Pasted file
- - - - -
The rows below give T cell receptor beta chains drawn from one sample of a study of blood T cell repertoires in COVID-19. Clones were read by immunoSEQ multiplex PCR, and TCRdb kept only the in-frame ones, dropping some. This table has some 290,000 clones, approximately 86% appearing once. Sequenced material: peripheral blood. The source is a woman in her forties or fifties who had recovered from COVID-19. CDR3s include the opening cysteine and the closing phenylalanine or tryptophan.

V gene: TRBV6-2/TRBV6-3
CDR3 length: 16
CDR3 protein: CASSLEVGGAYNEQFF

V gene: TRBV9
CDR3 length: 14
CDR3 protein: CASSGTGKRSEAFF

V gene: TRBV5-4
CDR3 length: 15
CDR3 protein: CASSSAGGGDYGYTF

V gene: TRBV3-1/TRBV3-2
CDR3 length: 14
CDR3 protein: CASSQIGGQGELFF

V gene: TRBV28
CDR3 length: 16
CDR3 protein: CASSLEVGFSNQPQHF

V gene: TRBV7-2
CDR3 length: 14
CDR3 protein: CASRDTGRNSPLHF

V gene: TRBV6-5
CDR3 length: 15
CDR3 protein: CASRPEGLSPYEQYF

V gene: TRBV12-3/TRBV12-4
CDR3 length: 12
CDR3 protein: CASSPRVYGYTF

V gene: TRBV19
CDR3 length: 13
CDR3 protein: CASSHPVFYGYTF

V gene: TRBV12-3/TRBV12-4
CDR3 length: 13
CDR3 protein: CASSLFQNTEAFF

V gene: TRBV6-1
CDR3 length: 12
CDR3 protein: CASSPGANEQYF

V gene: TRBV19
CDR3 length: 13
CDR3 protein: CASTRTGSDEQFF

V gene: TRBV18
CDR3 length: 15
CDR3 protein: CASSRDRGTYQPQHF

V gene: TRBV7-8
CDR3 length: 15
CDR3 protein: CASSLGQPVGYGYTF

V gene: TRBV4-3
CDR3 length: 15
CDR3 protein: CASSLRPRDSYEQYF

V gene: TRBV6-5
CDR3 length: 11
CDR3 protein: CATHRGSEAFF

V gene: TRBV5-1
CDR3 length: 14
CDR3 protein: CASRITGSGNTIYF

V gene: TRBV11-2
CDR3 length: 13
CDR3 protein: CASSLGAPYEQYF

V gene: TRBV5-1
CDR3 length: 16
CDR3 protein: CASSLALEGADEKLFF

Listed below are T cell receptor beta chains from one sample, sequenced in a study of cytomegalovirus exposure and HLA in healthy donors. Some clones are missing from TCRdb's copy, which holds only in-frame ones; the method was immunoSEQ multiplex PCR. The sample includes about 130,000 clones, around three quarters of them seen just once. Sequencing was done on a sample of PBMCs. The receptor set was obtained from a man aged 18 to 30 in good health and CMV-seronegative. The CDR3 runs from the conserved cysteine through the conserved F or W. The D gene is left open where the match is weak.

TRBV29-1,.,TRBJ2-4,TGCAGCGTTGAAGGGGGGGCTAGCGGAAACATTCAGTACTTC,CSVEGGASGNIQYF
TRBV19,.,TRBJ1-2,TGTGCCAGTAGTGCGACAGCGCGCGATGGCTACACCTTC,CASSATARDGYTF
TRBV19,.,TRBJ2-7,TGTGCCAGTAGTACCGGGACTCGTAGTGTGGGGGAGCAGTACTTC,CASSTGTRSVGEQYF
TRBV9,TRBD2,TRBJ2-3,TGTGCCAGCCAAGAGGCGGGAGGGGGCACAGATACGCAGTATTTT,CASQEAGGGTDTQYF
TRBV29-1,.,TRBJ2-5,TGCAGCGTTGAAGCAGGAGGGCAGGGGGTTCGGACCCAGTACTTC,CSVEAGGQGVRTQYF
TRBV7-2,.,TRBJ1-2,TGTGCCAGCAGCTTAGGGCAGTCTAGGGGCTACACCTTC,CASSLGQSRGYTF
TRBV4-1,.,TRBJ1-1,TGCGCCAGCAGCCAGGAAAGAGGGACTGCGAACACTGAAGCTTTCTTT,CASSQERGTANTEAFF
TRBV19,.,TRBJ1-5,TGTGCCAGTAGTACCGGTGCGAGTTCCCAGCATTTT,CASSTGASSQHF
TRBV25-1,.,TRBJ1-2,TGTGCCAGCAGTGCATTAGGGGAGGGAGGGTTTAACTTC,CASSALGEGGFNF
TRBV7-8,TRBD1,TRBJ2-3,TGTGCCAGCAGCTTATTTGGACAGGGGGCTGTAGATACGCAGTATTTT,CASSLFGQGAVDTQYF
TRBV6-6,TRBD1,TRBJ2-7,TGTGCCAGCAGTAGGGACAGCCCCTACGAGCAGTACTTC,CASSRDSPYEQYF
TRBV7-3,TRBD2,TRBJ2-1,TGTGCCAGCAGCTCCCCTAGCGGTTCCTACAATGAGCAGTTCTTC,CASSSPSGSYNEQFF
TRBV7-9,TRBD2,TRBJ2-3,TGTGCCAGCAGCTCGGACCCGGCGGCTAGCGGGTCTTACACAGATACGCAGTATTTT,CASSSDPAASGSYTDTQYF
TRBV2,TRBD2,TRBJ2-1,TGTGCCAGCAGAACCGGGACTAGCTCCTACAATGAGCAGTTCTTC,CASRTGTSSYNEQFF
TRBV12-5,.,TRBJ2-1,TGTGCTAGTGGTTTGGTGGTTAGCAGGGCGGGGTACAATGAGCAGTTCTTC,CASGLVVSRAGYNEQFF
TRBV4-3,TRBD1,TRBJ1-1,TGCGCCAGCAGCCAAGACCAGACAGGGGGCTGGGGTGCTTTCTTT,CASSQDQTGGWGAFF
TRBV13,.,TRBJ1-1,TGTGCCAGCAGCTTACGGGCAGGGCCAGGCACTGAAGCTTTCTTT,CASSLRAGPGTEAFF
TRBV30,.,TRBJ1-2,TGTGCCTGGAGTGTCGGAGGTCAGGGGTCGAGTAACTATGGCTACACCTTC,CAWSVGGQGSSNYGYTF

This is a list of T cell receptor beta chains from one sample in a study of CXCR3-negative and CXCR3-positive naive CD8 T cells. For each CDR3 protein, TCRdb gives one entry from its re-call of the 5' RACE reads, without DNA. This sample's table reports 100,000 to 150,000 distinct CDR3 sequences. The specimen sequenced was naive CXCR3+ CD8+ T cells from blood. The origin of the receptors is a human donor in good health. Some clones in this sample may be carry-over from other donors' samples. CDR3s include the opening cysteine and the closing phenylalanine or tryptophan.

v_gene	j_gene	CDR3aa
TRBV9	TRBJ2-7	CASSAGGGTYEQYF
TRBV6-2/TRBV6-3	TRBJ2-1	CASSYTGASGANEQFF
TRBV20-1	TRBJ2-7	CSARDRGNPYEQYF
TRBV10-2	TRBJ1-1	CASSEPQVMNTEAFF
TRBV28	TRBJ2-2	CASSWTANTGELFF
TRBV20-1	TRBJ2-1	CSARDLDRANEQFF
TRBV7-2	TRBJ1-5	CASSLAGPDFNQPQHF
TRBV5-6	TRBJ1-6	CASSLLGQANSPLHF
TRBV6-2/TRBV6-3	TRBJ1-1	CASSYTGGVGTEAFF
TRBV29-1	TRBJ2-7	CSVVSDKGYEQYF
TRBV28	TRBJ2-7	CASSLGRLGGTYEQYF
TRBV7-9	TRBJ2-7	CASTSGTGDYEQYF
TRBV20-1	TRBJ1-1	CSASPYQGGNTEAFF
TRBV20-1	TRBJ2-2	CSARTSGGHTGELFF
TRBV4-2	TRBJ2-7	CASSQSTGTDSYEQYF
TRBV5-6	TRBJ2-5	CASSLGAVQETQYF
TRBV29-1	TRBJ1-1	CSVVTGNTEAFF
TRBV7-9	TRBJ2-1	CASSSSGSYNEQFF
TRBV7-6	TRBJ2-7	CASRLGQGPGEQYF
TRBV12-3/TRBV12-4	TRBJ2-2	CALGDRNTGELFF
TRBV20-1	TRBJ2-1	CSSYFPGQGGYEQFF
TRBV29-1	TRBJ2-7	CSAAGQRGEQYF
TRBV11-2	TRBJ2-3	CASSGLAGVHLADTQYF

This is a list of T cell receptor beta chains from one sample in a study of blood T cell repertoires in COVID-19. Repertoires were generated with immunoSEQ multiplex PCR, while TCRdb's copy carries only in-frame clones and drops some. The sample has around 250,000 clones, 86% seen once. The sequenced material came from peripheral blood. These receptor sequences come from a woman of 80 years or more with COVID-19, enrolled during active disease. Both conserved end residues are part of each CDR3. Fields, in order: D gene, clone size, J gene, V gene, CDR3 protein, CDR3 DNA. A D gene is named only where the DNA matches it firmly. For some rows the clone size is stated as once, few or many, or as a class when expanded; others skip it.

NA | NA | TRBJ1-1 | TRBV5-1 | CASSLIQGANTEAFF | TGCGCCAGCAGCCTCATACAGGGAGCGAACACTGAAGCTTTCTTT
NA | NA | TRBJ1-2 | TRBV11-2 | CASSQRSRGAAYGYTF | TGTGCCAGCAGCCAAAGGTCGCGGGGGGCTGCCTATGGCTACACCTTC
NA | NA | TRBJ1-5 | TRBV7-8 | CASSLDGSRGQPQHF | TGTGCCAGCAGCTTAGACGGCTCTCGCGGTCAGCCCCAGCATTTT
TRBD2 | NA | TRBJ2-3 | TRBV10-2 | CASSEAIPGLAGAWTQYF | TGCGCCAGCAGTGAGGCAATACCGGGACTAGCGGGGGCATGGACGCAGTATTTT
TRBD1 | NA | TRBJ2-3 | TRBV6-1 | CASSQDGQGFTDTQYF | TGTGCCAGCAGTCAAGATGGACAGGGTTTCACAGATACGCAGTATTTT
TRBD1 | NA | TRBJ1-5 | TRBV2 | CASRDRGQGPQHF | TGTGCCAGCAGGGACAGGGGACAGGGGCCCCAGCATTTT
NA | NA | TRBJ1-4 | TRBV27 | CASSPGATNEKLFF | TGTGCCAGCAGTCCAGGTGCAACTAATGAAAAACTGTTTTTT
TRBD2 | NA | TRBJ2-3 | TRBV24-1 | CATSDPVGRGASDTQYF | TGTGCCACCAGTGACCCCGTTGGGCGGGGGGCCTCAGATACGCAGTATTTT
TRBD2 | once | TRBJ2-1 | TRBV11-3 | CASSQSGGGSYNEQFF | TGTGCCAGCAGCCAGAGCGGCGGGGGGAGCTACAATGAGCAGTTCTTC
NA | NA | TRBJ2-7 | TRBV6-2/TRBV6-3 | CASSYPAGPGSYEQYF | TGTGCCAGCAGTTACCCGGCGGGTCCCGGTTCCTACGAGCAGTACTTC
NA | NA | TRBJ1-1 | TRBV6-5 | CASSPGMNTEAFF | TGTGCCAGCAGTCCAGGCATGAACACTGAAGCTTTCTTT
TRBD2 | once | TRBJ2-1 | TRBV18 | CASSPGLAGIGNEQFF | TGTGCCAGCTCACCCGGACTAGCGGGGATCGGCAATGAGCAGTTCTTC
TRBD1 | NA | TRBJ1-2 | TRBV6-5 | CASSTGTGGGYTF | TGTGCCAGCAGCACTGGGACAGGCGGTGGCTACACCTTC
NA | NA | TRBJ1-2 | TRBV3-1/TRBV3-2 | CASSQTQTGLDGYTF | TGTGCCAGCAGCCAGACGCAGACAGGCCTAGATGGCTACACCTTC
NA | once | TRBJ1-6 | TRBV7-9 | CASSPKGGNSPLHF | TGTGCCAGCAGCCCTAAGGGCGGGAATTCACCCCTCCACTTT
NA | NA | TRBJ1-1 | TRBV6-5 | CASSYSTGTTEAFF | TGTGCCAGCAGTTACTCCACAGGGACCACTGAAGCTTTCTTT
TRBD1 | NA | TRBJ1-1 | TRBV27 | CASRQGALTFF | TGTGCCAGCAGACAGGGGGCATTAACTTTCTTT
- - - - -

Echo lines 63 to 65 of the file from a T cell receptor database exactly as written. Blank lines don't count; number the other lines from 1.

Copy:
TRBV9,TRBD2,TRBJ2-3,TGTGCCAGCCAAGAGGCGGGAGGGGGCACAGATACGCAGTATTTT,CASQEAGGGTDTQYF
TRBV29-1,.,TRBJ2-5,TGCAGCGTTGAAGCAGGAGGGCAGGGGGTTCGGACCCAGTACTTC,CSVEAGGQGVRTQYF
TRBV7-2,.,TRBJ1-2,TGTGCCAGCAGCTTAGGGCAGTCTAGGGGCTACACCTTC,CASSLGQSRGYTF